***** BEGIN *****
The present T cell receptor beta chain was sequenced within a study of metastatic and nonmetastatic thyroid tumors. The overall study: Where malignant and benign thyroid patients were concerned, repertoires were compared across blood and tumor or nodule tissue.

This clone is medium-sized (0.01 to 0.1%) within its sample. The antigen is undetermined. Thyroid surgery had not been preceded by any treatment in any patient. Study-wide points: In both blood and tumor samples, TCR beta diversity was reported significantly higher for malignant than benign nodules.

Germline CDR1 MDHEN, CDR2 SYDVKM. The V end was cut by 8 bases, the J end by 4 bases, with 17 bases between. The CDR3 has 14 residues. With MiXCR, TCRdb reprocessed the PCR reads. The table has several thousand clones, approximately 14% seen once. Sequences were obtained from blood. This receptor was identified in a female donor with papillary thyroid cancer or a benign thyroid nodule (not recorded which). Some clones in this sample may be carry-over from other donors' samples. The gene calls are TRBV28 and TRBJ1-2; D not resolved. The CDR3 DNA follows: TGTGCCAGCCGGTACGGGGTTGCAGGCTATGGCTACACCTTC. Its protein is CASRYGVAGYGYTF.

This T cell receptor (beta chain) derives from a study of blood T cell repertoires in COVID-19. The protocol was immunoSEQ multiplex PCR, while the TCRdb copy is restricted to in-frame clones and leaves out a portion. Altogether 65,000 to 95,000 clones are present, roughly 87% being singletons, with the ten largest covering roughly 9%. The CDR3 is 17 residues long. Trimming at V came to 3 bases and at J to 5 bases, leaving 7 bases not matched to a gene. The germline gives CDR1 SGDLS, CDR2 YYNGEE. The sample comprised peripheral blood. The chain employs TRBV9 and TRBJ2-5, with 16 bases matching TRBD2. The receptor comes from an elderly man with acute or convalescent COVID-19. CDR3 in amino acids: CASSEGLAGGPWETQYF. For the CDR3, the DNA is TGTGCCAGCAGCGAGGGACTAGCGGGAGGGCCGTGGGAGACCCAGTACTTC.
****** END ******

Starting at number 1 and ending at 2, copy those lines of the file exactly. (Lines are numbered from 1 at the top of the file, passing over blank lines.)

The present T cell receptor beta chain was sequenced within a study of metastatic and nonmetastatic thyroid tumors. The overall study: Where malignant and benign thyroid patients were concerned, repertoires were compared across blood and tumor or nodule tissue.

This clone is medium-sized (0.01 to 0.1%) within its sample. The antigen is undetermined. Thyroid surgery had not been preceded by any treatment in any patient. Study-wide points: In both blood and tumor samples, TCR beta diversity was reported significantly higher for malignant than benign nodules.